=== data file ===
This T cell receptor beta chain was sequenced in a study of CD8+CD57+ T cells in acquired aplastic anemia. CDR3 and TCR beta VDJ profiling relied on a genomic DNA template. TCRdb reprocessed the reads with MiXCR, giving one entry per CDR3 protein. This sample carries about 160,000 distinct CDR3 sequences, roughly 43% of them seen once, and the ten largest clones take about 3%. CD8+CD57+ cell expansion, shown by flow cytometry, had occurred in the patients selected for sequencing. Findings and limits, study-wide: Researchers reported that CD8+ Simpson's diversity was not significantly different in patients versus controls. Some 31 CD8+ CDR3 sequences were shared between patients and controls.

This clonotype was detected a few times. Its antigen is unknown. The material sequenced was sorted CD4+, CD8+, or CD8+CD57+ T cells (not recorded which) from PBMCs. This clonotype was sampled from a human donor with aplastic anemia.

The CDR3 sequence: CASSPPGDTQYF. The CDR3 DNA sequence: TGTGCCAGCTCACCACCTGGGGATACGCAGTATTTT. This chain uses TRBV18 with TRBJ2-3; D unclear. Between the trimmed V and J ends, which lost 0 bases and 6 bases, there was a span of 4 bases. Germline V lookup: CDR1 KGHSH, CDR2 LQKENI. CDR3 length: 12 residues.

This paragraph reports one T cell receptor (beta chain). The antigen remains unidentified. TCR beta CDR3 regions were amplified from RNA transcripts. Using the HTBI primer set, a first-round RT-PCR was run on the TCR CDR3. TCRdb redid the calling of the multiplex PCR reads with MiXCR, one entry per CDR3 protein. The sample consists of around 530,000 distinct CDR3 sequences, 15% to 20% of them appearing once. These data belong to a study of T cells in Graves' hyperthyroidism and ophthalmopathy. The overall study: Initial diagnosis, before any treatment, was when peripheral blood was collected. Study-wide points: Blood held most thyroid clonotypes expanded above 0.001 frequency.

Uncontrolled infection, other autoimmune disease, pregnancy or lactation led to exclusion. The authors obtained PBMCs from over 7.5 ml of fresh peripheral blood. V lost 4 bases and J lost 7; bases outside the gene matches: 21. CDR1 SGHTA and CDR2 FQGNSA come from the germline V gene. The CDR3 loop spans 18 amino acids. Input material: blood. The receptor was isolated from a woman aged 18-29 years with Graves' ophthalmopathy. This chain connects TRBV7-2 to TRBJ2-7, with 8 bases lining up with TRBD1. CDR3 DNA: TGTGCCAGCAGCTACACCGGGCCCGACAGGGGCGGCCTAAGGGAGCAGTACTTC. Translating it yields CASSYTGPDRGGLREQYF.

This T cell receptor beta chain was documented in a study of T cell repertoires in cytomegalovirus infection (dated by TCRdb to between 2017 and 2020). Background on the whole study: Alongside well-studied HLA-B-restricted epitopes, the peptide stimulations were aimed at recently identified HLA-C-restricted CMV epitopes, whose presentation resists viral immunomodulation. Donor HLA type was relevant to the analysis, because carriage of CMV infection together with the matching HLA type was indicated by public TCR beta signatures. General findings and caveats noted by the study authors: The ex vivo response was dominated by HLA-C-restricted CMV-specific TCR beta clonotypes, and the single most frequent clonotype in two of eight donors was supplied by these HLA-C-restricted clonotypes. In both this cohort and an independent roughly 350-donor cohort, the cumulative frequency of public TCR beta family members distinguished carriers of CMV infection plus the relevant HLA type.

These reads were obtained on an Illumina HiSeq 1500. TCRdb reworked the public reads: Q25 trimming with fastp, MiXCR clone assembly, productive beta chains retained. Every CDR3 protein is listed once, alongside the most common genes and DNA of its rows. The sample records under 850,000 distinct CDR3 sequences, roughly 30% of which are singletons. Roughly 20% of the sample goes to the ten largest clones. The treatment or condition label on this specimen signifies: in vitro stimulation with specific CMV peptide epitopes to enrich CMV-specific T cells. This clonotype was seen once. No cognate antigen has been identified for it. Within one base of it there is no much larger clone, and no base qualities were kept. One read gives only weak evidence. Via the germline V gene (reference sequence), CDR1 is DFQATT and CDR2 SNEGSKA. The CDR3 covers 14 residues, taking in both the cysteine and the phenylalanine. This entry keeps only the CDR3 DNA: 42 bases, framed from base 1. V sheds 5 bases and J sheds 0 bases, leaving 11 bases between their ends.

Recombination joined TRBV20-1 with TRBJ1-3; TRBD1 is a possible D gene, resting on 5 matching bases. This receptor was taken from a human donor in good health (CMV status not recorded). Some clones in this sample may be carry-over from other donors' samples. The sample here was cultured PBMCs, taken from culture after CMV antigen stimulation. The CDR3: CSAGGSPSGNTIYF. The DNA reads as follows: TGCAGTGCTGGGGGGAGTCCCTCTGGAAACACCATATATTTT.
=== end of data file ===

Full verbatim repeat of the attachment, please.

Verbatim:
This T cell receptor beta chain was sequenced in a study of CD8+CD57+ T cells in acquired aplastic anemia. CDR3 and TCR beta VDJ profiling relied on a genomic DNA template. TCRdb reprocessed the reads with MiXCR, giving one entry per CDR3 protein. This sample carries about 160,000 distinct CDR3 sequences, roughly 43% of them seen once, and the ten largest clones take about 3%. CD8+CD57+ cell expansion, shown by flow cytometry, had occurred in the patients selected for sequencing. Findings and limits, study-wide: Researchers reported that CD8+ Simpson's diversity was not significantly different in patients versus controls. Some 31 CD8+ CDR3 sequences were shared between patients and controls.

This clonotype was detected a few times. Its antigen is unknown. The material sequenced was sorted CD4+, CD8+, or CD8+CD57+ T cells (not recorded which) from PBMCs. This clonotype was sampled from a human donor with aplastic anemia.

The CDR3 sequence: CASSPPGDTQYF. The CDR3 DNA sequence: TGTGCCAGCTCACCACCTGGGGATACGCAGTATTTT. This chain uses TRBV18 with TRBJ2-3; D unclear. Between the trimmed V and J ends, which lost 0 bases and 6 bases, there was a span of 4 bases. Germline V lookup: CDR1 KGHSH, CDR2 LQKENI. CDR3 length: 12 residues.

This paragraph reports one T cell receptor (beta chain). The antigen remains unidentified. TCR beta CDR3 regions were amplified from RNA transcripts. Using the HTBI primer set, a first-round RT-PCR was run on the TCR CDR3. TCRdb redid the calling of the multiplex PCR reads with MiXCR, one entry per CDR3 protein. The sample consists of around 530,000 distinct CDR3 sequences, 15% to 20% of them appearing once. These data belong to a study of T cells in Graves' hyperthyroidism and ophthalmopathy. The overall study: Initial diagnosis, before any treatment, was when peripheral blood was collected. Study-wide points: Blood held most thyroid clonotypes expanded above 0.001 frequency.

Uncontrolled infection, other autoimmune disease, pregnancy or lactation led to exclusion. The authors obtained PBMCs from over 7.5 ml of fresh peripheral blood. V lost 4 bases and J lost 7; bases outside the gene matches: 21. CDR1 SGHTA and CDR2 FQGNSA come from the germline V gene. The CDR3 loop spans 18 amino acids. Input material: blood. The receptor was isolated from a woman aged 18-29 years with Graves' ophthalmopathy. This chain connects TRBV7-2 to TRBJ2-7, with 8 bases lining up with TRBD1. CDR3 DNA: TGTGCCAGCAGCTACACCGGGCCCGACAGGGGCGGCCTAAGGGAGCAGTACTTC. Translating it yields CASSYTGPDRGGLREQYF.

This T cell receptor beta chain was documented in a study of T cell repertoires in cytomegalovirus infection (dated by TCRdb to between 2017 and 2020). Background on the whole study: Alongside well-studied HLA-B-restricted epitopes, the peptide stimulations were aimed at recently identified HLA-C-restricted CMV epitopes, whose presentation resists viral immunomodulation. Donor HLA type was relevant to the analysis, because carriage of CMV infection together with the matching HLA type was indicated by public TCR beta signatures. General findings and caveats noted by the study authors: The ex vivo response was dominated by HLA-C-restricted CMV-specific TCR beta clonotypes, and the single most frequent clonotype in two of eight donors was supplied by these HLA-C-restricted clonotypes. In both this cohort and an independent roughly 350-donor cohort, the cumulative frequency of public TCR beta family members distinguished carriers of CMV infection plus the relevant HLA type.

These reads were obtained on an Illumina HiSeq 1500. TCRdb reworked the public reads: Q25 trimming with fastp, MiXCR clone assembly, productive beta chains retained. Every CDR3 protein is listed once, alongside the most common genes and DNA of its rows. The sample records under 850,000 distinct CDR3 sequences, roughly 30% of which are singletons. Roughly 20% of the sample goes to the ten largest clones. The treatment or condition label on this specimen signifies: in vitro stimulation with specific CMV peptide epitopes to enrich CMV-specific T cells. This clonotype was seen once. No cognate antigen has been identified for it. Within one base of it there is no much larger clone, and no base qualities were kept. One read gives only weak evidence. Via the germline V gene (reference sequence), CDR1 is DFQATT and CDR2 SNEGSKA. The CDR3 covers 14 residues, taking in both the cysteine and the phenylalanine. This entry keeps only the CDR3 DNA: 42 bases, framed from base 1. V sheds 5 bases and J sheds 0 bases, leaving 11 bases between their ends.

Recombination joined TRBV20-1 with TRBJ1-3; TRBD1 is a possible D gene, resting on 5 matching bases. This receptor was taken from a human donor in good health (CMV status not recorded). Some clones in this sample may be carry-over from other donors' samples. The sample here was cultured PBMCs, taken from culture after CMV antigen stimulation. The CDR3: CSAGGSPSGNTIYF. The DNA reads as follows: TGCAGTGCTGGGGGGAGTCCCTCTGGAAACACCATATATTTT.